I studied geography, then planning at University College London. I learnt how to think, research, consider and present an argument, but not much about planning.
- What attracted you to planning?
I am fascinated by places, how they work and how people relate to them. There are far too many bad places around and I wanted to help stop this happening. Planning seemed the way.
- What did you learn in your first job?
As a junior development control planner, I learnt to use a scale rule, read plans and fill in flexitime sheets.
- What skills have you had to learn over your career?
An urban design course helped me learn to assess places. Informally, I have learnt how to prioritise, work quickly, listen, write concisely, spot key issues and make things happen.
- What or who have been the biggest influences on your career?
Living on a badly designed housing estate when I was younger. Meetings at the Greater London Authority and Commission for Architecture and the Built Environment (CABE) were often like first-class academy sessions.
- What has been the highlight of your career?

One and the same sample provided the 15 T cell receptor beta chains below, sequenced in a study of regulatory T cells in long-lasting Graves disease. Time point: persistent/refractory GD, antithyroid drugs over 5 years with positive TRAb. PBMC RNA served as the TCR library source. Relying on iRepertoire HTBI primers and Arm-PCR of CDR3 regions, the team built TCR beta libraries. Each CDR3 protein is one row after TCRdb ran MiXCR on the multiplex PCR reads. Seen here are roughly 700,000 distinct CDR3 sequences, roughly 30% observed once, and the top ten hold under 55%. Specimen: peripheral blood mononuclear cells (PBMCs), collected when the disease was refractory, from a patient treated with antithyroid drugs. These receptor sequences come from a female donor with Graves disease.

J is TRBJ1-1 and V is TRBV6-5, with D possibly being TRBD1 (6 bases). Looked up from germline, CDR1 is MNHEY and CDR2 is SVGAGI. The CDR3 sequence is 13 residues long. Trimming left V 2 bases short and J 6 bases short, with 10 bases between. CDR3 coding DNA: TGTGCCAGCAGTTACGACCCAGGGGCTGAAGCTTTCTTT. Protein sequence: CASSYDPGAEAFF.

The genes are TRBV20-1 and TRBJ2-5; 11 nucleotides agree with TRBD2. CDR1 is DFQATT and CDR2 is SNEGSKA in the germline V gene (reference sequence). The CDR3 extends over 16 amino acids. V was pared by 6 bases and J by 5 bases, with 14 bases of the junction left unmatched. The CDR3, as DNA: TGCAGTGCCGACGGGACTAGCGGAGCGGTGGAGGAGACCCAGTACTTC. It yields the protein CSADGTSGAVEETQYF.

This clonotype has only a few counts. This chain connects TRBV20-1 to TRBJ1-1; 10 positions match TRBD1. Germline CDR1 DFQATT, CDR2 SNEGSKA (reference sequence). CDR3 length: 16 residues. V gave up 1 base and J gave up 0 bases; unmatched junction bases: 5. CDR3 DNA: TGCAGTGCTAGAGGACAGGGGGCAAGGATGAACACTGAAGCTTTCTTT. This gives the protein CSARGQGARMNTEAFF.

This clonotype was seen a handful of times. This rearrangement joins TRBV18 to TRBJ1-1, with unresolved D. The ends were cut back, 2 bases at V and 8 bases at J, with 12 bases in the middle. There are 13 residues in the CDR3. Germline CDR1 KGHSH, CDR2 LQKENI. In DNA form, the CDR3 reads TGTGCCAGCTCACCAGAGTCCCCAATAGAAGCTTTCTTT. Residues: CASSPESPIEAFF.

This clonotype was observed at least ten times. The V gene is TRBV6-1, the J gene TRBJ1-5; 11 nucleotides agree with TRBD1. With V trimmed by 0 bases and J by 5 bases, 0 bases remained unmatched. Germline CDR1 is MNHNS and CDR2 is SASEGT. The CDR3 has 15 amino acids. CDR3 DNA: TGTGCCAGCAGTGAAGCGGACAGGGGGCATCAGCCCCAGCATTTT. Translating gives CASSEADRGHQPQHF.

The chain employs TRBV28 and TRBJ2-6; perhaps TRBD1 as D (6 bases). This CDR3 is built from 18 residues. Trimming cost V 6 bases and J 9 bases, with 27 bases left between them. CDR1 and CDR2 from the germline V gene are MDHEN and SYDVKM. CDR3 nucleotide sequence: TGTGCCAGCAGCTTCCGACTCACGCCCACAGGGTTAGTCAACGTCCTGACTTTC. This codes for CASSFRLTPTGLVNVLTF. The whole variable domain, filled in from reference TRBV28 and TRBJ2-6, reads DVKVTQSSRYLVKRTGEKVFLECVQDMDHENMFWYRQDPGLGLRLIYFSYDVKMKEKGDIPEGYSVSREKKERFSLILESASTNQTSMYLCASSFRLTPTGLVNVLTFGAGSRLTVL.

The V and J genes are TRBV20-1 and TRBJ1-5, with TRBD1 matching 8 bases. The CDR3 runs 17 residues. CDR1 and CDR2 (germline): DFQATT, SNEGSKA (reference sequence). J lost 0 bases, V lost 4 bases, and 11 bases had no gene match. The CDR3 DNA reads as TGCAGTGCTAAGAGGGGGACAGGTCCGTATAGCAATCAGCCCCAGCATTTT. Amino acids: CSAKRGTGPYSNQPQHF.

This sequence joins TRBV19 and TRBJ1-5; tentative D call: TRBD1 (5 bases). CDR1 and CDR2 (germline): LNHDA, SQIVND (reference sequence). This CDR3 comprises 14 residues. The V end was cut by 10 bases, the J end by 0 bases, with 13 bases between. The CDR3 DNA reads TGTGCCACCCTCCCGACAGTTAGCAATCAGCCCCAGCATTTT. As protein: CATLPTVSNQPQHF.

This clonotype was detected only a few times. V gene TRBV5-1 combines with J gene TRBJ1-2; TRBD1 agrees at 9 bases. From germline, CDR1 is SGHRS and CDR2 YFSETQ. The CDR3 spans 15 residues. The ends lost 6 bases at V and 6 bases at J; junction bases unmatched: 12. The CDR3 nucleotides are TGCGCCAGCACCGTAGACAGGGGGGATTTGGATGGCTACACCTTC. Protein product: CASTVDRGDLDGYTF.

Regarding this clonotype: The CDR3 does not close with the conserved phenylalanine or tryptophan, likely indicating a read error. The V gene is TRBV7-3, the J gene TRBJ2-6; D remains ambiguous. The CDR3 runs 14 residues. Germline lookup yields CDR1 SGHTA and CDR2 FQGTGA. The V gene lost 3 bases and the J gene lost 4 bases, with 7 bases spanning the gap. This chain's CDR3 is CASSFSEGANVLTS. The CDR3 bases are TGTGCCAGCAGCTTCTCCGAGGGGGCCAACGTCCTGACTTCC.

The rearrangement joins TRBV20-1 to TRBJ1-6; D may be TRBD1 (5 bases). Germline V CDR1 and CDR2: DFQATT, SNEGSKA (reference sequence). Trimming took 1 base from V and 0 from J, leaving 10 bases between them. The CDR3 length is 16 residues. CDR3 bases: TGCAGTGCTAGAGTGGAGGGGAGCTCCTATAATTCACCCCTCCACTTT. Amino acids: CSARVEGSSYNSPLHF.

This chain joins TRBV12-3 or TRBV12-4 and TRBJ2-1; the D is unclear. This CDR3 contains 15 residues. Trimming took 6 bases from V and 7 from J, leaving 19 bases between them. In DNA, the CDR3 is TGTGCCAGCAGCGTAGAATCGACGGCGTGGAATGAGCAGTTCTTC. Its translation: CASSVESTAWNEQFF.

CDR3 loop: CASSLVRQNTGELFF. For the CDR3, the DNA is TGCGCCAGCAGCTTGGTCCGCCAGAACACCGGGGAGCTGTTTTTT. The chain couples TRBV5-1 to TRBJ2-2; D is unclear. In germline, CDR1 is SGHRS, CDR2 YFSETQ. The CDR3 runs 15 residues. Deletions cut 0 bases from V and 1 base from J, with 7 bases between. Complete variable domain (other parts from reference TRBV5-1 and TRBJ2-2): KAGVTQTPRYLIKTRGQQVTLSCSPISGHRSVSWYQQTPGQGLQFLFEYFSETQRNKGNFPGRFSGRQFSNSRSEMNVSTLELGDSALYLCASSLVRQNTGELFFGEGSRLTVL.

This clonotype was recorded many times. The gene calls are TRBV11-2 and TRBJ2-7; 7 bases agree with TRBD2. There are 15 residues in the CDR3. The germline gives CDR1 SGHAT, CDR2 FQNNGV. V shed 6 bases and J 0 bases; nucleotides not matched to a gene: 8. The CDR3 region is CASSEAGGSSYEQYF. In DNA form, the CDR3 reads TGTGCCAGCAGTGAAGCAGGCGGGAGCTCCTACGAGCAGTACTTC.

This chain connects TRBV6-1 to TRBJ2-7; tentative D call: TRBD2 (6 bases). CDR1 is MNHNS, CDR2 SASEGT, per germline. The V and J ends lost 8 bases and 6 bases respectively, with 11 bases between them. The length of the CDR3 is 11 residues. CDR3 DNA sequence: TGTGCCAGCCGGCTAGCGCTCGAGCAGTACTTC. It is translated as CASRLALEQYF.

I helped to influence design's place in the planning system. At CABE I wrote guidance on design and influenced policy statements. People often quote these documents at me without knowing that I was involved. It is a weird feeling.
- What have you learnt outside work that has influenced your career?
Being a working parent has taught me to manage time, diplomacy and clear the house up quickly.
- What further skills do you aim to attain or develop?
I would love to get my head around climate change more to better see what to focus on. I would like to be better at maths and budgeting.
- How important is it to keep abreast of developments in allied professions?
I like to keep an eye on what affects my work but I cannot keep pace with everything, however hard I try.